Steve Bannon is no longer at the helm of Breitbart News, and a major benefactor of the right-wing media outlet is relieved, according to a recent New York Times report.
Rebekah Mercer reportedly wanted Bannon gone after incendiary statements were attributed to him in Michael Wolff‘s book, Fire and Fury. On top of this, though, her family’s ties to political causes that Breitbart championed caused concern that a legal line was being crossed, and that she could end up taking a fall.
“She feared that some of the website’s cheerleading coverage of populist conservative campaigns — like the Senate race in Alabama — could be construed as corporate contributions to those candidates, which are barred under federal election law,” the Times reported about Mercer.
As election law expert Rick Hasen pointed out to Law&Crime, “The news media exemption from campaign finance laws does not apply when the newspaper (or other news outlet is) controlled by a candidate, political committee, or party.”
That exemption says “expenditures” do not include “any news story, commentary, or editorial distributed through the facilities of any broadcasting station, newspaper, magazine, or other periodical publication, unless such facilities are owned or controlled by any political party, political committee, or candidate.” This basically means news stories and/or editorials in the media don’t count as campaign contributions–capped by law at $2,700 per donor per candidate or committee for any given election cycle.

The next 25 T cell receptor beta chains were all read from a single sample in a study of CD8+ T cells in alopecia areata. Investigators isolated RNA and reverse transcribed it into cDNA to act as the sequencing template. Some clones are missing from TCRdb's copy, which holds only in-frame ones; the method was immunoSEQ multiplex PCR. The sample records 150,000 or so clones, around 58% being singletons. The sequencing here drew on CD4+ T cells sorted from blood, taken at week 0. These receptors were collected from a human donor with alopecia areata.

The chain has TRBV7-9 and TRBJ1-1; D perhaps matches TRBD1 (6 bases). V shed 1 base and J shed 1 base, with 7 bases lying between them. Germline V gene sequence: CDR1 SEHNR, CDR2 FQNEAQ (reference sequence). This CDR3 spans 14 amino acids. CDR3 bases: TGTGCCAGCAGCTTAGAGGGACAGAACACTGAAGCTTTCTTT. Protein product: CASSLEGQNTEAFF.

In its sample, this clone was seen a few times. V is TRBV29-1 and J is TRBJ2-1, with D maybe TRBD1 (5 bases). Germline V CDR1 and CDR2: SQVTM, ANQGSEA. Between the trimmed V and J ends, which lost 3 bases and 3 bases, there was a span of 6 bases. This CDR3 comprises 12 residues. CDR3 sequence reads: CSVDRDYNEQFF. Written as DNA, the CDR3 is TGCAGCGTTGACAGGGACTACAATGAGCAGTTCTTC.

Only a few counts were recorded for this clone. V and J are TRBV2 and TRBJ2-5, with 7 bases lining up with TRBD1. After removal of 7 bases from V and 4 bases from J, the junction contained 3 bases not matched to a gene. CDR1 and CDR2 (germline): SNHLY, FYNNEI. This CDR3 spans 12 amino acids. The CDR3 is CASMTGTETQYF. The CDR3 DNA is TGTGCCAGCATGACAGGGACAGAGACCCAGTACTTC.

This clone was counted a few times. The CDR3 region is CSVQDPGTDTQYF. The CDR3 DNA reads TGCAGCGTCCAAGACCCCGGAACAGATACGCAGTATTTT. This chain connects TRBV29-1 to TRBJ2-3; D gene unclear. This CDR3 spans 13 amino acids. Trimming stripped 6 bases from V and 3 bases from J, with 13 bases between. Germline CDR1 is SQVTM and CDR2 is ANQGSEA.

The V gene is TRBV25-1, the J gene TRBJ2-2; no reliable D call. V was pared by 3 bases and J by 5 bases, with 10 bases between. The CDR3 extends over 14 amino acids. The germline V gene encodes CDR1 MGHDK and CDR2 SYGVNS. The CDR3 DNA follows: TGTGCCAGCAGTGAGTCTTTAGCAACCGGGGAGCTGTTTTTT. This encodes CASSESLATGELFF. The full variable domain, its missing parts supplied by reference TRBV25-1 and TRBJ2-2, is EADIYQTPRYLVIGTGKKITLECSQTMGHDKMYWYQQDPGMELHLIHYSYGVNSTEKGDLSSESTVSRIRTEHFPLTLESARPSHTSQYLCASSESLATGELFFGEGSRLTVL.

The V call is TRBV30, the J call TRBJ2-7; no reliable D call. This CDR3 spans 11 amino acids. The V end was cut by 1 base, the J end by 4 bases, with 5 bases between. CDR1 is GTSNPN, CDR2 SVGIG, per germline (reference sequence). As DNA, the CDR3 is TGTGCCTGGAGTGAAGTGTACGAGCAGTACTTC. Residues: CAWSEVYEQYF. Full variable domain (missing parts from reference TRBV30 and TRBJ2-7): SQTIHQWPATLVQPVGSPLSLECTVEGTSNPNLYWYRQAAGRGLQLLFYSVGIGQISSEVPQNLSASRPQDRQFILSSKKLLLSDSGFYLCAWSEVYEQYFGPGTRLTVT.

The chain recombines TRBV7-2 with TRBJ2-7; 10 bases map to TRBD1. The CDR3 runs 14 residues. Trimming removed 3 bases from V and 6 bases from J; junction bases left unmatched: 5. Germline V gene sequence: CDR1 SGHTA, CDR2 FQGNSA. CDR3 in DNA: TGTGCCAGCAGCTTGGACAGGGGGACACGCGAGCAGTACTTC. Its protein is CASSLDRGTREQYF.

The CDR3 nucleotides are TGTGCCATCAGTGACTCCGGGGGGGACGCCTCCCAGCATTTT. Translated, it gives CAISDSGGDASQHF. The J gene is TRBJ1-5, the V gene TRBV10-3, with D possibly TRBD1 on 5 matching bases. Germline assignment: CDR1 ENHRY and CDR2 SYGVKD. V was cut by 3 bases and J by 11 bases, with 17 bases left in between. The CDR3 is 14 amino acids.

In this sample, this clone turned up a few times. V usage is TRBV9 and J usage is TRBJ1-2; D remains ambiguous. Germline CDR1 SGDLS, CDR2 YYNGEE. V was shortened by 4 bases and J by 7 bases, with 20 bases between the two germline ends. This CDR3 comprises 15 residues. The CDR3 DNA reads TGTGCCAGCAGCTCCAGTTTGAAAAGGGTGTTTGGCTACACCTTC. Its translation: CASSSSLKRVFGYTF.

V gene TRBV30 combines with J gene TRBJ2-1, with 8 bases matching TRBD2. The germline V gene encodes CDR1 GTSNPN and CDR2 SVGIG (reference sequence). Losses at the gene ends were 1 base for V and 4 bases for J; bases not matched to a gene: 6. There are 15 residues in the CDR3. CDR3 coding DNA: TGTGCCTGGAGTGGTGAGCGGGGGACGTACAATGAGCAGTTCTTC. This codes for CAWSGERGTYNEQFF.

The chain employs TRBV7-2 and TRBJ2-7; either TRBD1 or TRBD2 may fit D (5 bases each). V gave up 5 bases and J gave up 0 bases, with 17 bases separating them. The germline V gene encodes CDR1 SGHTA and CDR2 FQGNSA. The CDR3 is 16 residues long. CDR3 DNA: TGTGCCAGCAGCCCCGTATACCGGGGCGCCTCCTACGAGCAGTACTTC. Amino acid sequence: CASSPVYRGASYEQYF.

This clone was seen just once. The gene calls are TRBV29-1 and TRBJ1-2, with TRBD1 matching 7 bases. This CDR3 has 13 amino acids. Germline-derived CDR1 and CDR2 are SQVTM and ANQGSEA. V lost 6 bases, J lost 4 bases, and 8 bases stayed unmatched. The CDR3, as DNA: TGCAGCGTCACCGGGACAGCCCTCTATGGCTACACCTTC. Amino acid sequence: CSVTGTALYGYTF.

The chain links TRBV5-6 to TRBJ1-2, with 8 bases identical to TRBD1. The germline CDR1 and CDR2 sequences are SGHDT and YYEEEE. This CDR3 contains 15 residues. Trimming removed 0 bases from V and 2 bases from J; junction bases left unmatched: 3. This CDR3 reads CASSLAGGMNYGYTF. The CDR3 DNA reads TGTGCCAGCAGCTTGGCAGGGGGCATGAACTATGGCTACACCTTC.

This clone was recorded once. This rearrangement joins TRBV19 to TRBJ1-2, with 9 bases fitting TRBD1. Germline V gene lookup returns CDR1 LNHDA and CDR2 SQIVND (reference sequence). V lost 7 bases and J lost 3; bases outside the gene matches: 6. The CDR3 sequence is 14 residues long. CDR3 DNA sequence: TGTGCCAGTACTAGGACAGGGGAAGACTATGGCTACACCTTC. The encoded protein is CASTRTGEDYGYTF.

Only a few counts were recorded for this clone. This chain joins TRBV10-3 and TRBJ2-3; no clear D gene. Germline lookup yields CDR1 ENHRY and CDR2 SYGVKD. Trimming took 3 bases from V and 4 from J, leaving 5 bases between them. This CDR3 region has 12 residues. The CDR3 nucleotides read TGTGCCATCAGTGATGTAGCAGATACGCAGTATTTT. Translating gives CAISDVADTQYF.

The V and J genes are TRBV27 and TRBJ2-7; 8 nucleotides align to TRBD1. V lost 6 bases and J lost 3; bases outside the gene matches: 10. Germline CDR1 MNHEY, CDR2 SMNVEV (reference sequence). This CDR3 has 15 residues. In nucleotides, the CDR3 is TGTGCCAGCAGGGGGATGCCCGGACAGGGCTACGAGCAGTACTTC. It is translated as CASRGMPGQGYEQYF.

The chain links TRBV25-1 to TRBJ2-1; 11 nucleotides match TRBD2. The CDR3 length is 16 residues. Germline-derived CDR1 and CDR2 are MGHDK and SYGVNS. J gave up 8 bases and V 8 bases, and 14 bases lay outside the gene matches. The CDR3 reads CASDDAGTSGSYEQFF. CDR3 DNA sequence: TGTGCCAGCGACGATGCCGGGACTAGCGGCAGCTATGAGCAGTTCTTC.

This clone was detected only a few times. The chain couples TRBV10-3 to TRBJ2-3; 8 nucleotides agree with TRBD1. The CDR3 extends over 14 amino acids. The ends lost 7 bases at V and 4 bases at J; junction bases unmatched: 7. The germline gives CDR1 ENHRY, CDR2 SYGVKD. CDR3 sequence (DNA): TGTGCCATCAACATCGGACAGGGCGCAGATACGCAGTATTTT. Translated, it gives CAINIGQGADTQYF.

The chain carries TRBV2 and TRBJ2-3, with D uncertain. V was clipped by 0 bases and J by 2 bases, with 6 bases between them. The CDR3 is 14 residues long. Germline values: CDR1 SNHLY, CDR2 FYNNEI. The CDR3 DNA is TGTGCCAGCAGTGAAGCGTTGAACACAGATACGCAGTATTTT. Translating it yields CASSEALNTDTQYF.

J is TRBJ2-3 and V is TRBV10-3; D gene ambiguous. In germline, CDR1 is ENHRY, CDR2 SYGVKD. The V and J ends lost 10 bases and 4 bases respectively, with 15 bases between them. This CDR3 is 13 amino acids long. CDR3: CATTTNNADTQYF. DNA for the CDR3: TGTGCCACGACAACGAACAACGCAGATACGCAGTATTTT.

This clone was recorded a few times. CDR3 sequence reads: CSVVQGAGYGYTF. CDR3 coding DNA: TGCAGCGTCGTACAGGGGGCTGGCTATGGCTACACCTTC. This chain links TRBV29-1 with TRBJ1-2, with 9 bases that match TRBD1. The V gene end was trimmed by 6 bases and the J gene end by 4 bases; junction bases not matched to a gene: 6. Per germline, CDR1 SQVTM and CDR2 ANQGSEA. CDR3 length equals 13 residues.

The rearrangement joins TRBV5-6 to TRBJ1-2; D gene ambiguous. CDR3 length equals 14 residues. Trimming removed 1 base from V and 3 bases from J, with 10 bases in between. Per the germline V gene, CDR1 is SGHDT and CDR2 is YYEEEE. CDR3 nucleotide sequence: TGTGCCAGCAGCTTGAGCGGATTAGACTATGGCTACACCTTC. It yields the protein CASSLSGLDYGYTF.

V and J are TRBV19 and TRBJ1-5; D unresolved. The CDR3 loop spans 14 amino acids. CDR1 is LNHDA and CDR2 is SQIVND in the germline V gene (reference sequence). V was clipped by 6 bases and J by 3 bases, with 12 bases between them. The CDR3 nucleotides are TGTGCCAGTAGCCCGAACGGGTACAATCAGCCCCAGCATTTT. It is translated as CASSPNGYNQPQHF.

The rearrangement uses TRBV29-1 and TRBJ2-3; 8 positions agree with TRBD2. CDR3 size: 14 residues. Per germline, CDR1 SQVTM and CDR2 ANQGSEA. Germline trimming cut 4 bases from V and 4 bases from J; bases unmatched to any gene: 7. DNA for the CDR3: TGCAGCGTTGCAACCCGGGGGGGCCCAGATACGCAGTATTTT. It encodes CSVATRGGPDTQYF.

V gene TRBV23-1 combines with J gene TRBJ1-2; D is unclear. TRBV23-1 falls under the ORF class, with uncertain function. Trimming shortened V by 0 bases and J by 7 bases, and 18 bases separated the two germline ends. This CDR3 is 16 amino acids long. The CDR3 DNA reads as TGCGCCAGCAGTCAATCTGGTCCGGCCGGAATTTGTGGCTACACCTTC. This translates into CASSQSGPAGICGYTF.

That last phrase, Hasen said, could be what has Mercer worried, as Breitbart has published articles that favor certain political candidates, such as failed Alabama Senate candidate Roy Moore.
See, in addition to being a backer of Breitbart, Mercer’s family is also a major political player, with Rebekah Mercer herself having chaired the Make America Number 1 SuperPAC. If the SuperPAC has any connection to the Mercer family’s support of Breitbart, they could very well be in trouble with the Federal Election Commission. Still, the law only makes mention of news outlets under the control of a “candidate, political committee, or party.” It doesn’t say anything about individuals, so the Mercers may be in the clear if their Breitbart dollars come from them as individuals, and not through their SuperPAC.
This isn’t the first time the Mercer family’s involvement in both media and politics has drawn speculation of possible illegality. When Bannon left Breitbart the first time to become a senior member of Donald Trump‘s campaign, and later his administration–while Breitbart continued to be very pro-Trump–many groups called for an investigation of possible illegal entanglements between the SuperPAC, the Mercers, and Trump.
Mercer’s reported worries could be an indication of a shift in Breitbart’s coverage moving forward. While they will likely continue to cater to the same audience, perhaps they will focus more on issues than candidates in the future.
[Image via MSNBC screengrab]